The relationship between the vertical resolution of the model grid and the vertical structures represented on the model grid heavily influences the accuracy of the interpolation. Our results suggest that when complex structures are sampled on a low-resolution grid (but are still resolvable; i.e., the 2 results on the low-resolution model grid), log-linear, log-cubic, cubic-Bessel, or log-spline interpolation suffice in reducing forward-modeled BA errors. When the model resolution increases (even as the complexity of the vertical structures increases as well, but still remain resolvable), log-spline proves to be the most accurate interpolation method.

4. Conclusions

We have shown that vertical interpolation of refractivity N between model levels during the forward modeling of bending angles (BA) results in errors that vary with each interpolation method. By using RO-observed N as input and assumed “truth,” we isolated the vertical interpolation errors in both N and BA resulting from five different interpolation methods: linear, log-linear, log-cubic, cubic-Bessel, and log-spline. We used two model grids of contrasting vertical resolutions to assess the magnitude of the interpolation errors relative to the vertical resolution of the model grid.

Overall, linear and log-linear interpolations result in the largest N and BA errors when interpolating from both high- and low-resolution model grids. The magnitude of the errors caused by log-linear interpolation decreases above 30 km due to the exponential behavior of N in the stratosphere. Also, log-linear interpolation errors reach a local maximum around the tropopause; these errors can be substantially reduced by using higher-order interpolation methods such as log-cubic, cubic-Bessel, and log-spline interpolations. Of the five methods, the log-spline interpolation produces the smallest mean and RMS N and BA errors on both model grids, and these errors generally remain within the assumed N and BA error models used at the Met Office and ECMWF, respectively.

The assumed (specified) error profile in the data assimilation system is intended to represent all errors, including interpolation errors. Ideally, interpolation errors should be much smaller than the specified error profile. If the interpolation errors contribute significantly to the total specified errors, their reduction would permit a reduced specified error profile, resulting in increased impact of the RO observations in NWP. The interpolation errors of all of our tested methods associated with relatively high-vertical-resolution model grids are small and generally remain within the total assumed errors. For models with low vertical resolution, the interpolation method becomes more important, and interpolation errors can exceed the specified errors in some modeling systems.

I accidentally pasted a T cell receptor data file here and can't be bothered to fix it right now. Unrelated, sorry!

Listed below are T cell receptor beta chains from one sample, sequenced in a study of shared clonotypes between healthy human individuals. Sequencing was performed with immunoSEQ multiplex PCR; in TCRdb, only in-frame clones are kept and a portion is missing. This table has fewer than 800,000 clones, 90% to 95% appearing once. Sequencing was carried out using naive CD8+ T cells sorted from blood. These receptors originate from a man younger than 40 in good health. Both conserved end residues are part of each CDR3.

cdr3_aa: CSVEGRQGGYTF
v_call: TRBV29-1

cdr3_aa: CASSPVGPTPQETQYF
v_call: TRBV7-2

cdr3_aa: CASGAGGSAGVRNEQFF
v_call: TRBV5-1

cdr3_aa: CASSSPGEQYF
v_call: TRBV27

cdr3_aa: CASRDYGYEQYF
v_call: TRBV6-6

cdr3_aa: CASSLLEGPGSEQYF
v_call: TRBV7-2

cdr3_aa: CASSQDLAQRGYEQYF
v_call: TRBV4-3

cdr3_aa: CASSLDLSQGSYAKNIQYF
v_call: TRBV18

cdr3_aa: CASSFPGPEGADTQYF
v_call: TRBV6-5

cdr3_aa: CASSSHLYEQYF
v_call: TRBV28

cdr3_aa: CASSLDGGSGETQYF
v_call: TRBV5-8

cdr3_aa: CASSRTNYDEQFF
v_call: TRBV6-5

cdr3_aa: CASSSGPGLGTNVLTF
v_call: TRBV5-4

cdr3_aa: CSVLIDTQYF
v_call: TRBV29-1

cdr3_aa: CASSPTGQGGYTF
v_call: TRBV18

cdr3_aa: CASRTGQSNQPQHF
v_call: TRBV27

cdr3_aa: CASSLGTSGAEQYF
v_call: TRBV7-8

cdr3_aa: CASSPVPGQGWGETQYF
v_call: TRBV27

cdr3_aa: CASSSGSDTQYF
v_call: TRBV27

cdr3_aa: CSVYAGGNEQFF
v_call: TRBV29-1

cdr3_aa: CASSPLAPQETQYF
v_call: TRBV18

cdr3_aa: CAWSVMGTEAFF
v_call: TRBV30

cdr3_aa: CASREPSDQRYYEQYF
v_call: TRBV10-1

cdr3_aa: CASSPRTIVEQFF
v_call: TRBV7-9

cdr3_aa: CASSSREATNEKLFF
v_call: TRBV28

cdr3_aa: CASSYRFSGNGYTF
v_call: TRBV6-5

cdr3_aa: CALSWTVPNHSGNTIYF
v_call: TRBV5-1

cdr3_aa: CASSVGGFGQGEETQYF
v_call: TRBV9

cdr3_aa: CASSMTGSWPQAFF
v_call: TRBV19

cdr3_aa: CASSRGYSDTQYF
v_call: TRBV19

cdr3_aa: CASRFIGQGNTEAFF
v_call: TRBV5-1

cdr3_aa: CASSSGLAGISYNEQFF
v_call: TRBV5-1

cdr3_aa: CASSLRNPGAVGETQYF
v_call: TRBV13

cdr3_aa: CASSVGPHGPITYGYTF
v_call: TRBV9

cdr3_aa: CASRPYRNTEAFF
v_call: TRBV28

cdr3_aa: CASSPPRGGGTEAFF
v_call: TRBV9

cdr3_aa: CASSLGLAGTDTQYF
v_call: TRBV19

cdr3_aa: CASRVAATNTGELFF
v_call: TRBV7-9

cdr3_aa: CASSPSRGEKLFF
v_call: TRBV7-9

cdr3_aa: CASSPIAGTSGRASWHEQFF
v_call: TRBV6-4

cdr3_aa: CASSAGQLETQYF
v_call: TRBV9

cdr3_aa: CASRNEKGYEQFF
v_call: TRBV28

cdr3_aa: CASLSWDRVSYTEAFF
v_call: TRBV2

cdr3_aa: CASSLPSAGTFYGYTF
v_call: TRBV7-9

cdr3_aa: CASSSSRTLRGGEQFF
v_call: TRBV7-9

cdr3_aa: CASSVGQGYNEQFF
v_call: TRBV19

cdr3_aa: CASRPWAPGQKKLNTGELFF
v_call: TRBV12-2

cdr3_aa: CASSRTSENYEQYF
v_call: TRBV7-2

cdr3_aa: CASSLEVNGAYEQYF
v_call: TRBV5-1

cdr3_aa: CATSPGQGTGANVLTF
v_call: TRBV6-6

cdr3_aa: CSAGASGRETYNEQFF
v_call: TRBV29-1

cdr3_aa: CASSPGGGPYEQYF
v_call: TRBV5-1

Acknowledgments

This work was supported by the National Science Foundation under Cooperative Agreement AGS-1522830. The authors thank Eric DeWeaver (NSF) and Jack Kaye (NASA) for their support of this research through this grant. The first author was supported in part by the Significant Opportunities in Atmospheric Research and Science (SOARS) program, NSF Grant AGS-1641177, and by the Constellation Observing System for Meteorology, Ionosphere and Climate (COSMIC) program at UCAR, which is sponsored by the National Space Office in Taiwan, NSF, NASA, NOAA, and the U.S. Air Force. The authors thank Therese Rieckh, Sean Healy, Ian Culverwell, and Stig Syndergaard for their input throughout this project. Thank you to CDAAC for the RO data sets. The authors declare that they have no conflict of interest. The authors thank Mark Leidner and two anonymous reviewers for their constructive comments and suggestions.

APPENDIX A

Description of the Interpolation Methods

We considered five interpolation methods in this study: linear, log-linear, log-cubic, cubic-Bessel, and log-spline. Here, we describe each interpolation method briefly.

Linear interpolation is the simplest interpolation, requiring only two data points and interpolating by determining the straight line between the two data points. Three of the five interpolations are logarithmic interpolations: log-linear, log-cubic, and log-spline. In each of these methods, the natural logarithm of the dependent variable (N) is taken (converting N into log-space), the interpolation is performed in log-space, and then the interpolated function is projected out of log-space using the exponential function. Since N, on average, behaves exponentially in the vertical, converting N into log-space before interpolation should result in more accurate interpolation, especially for linear interpolation. Linear, cubic, and cubic-Bessel interpolations are local interpolations [an interpolated value depends on a limited number (two to four) data points], while spline interpolation is nonlocal (an interpolated value depends on all data points in the profile).